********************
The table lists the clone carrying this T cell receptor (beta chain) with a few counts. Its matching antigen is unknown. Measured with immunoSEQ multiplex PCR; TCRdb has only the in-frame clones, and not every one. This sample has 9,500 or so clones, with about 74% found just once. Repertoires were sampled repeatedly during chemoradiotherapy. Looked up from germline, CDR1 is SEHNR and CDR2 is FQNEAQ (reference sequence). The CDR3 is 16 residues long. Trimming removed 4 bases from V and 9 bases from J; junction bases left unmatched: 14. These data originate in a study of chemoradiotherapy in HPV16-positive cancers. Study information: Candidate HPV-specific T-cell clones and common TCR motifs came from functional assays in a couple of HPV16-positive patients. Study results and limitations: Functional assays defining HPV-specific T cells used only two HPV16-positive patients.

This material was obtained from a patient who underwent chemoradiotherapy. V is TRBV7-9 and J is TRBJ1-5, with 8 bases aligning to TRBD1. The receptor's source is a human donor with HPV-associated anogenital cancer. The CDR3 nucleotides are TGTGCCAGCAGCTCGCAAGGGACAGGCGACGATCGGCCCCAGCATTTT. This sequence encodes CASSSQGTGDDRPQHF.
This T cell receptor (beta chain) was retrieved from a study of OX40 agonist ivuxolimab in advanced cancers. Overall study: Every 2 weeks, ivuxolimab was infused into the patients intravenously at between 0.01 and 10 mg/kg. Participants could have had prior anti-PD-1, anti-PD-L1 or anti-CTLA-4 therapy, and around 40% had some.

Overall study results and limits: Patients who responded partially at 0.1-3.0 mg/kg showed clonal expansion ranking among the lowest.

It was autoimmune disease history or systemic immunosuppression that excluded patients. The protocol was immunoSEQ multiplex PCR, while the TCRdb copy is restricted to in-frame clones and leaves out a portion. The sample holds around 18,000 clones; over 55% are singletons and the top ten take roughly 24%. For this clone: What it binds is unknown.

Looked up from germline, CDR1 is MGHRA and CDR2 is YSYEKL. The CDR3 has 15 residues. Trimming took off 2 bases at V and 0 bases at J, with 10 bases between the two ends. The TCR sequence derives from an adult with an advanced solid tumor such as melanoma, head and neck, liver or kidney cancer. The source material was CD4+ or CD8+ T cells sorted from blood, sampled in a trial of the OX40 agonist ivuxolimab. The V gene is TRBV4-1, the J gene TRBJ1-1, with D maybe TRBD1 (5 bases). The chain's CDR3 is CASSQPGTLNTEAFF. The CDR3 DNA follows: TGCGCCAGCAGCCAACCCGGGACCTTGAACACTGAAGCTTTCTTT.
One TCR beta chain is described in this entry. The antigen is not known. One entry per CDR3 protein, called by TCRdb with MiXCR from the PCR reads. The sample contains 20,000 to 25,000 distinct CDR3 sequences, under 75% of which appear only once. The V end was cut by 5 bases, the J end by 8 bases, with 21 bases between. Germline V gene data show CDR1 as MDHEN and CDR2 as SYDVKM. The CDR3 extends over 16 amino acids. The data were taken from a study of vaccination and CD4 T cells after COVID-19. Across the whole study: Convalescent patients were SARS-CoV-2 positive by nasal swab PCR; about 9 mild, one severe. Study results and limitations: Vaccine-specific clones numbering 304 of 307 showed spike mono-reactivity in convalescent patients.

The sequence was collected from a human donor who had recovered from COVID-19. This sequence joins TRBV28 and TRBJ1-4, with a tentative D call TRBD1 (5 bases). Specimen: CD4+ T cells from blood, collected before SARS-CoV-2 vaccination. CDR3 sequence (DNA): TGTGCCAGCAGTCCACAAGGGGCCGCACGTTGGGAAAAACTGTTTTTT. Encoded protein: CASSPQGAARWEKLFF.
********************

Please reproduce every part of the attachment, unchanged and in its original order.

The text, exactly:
The table lists the clone carrying this T cell receptor (beta chain) with a few counts. Its matching antigen is unknown. Measured with immunoSEQ multiplex PCR; TCRdb has only the in-frame clones, and not every one. This sample has 9,500 or so clones, with about 74% found just once. Repertoires were sampled repeatedly during chemoradiotherapy. Looked up from germline, CDR1 is SEHNR and CDR2 is FQNEAQ (reference sequence). The CDR3 is 16 residues long. Trimming removed 4 bases from V and 9 bases from J; junction bases left unmatched: 14. These data originate in a study of chemoradiotherapy in HPV16-positive cancers. Study information: Candidate HPV-specific T-cell clones and common TCR motifs came from functional assays in a couple of HPV16-positive patients. Study results and limitations: Functional assays defining HPV-specific T cells used only two HPV16-positive patients.

This material was obtained from a patient who underwent chemoradiotherapy. V is TRBV7-9 and J is TRBJ1-5, with 8 bases aligning to TRBD1. The receptor's source is a human donor with HPV-associated anogenital cancer. The CDR3 nucleotides are TGTGCCAGCAGCTCGCAAGGGACAGGCGACGATCGGCCCCAGCATTTT. This sequence encodes CASSSQGTGDDRPQHF.
This T cell receptor (beta chain) was retrieved from a study of OX40 agonist ivuxolimab in advanced cancers. Overall study: Every 2 weeks, ivuxolimab was infused into the patients intravenously at between 0.01 and 10 mg/kg. Participants could have had prior anti-PD-1, anti-PD-L1 or anti-CTLA-4 therapy, and around 40% had some.

Overall study results and limits: Patients who responded partially at 0.1-3.0 mg/kg showed clonal expansion ranking among the lowest.

It was autoimmune disease history or systemic immunosuppression that excluded patients. The protocol was immunoSEQ multiplex PCR, while the TCRdb copy is restricted to in-frame clones and leaves out a portion. The sample holds around 18,000 clones; over 55% are singletons and the top ten take roughly 24%. For this clone: What it binds is unknown.

Looked up from germline, CDR1 is MGHRA and CDR2 is YSYEKL. The CDR3 has 15 residues. Trimming took off 2 bases at V and 0 bases at J, with 10 bases between the two ends. The TCR sequence derives from an adult with an advanced solid tumor such as melanoma, head and neck, liver or kidney cancer. The source material was CD4+ or CD8+ T cells sorted from blood, sampled in a trial of the OX40 agonist ivuxolimab. The V gene is TRBV4-1, the J gene TRBJ1-1, with D maybe TRBD1 (5 bases). The chain's CDR3 is CASSQPGTLNTEAFF. The CDR3 DNA follows: TGCGCCAGCAGCCAACCCGGGACCTTGAACACTGAAGCTTTCTTT.
One TCR beta chain is described in this entry. The antigen is not known. One entry per CDR3 protein, called by TCRdb with MiXCR from the PCR reads. The sample contains 20,000 to 25,000 distinct CDR3 sequences, under 75% of which appear only once. The V end was cut by 5 bases, the J end by 8 bases, with 21 bases between. Germline V gene data show CDR1 as MDHEN and CDR2 as SYDVKM. The CDR3 extends over 16 amino acids. The data were taken from a study of vaccination and CD4 T cells after COVID-19. Across the whole study: Convalescent patients were SARS-CoV-2 positive by nasal swab PCR; about 9 mild, one severe. Study results and limitations: Vaccine-specific clones numbering 304 of 307 showed spike mono-reactivity in convalescent patients.

The sequence was collected from a human donor who had recovered from COVID-19. This sequence joins TRBV28 and TRBJ1-4, with a tentative D call TRBD1 (5 bases). Specimen: CD4+ T cells from blood, collected before SARS-CoV-2 vaccination. CDR3 sequence (DNA): TGTGCCAGCAGTCCACAAGGGGCCGCACGTTGGGAAAAACTGTTTTTT. Encoded protein: CASSPQGAARWEKLFF.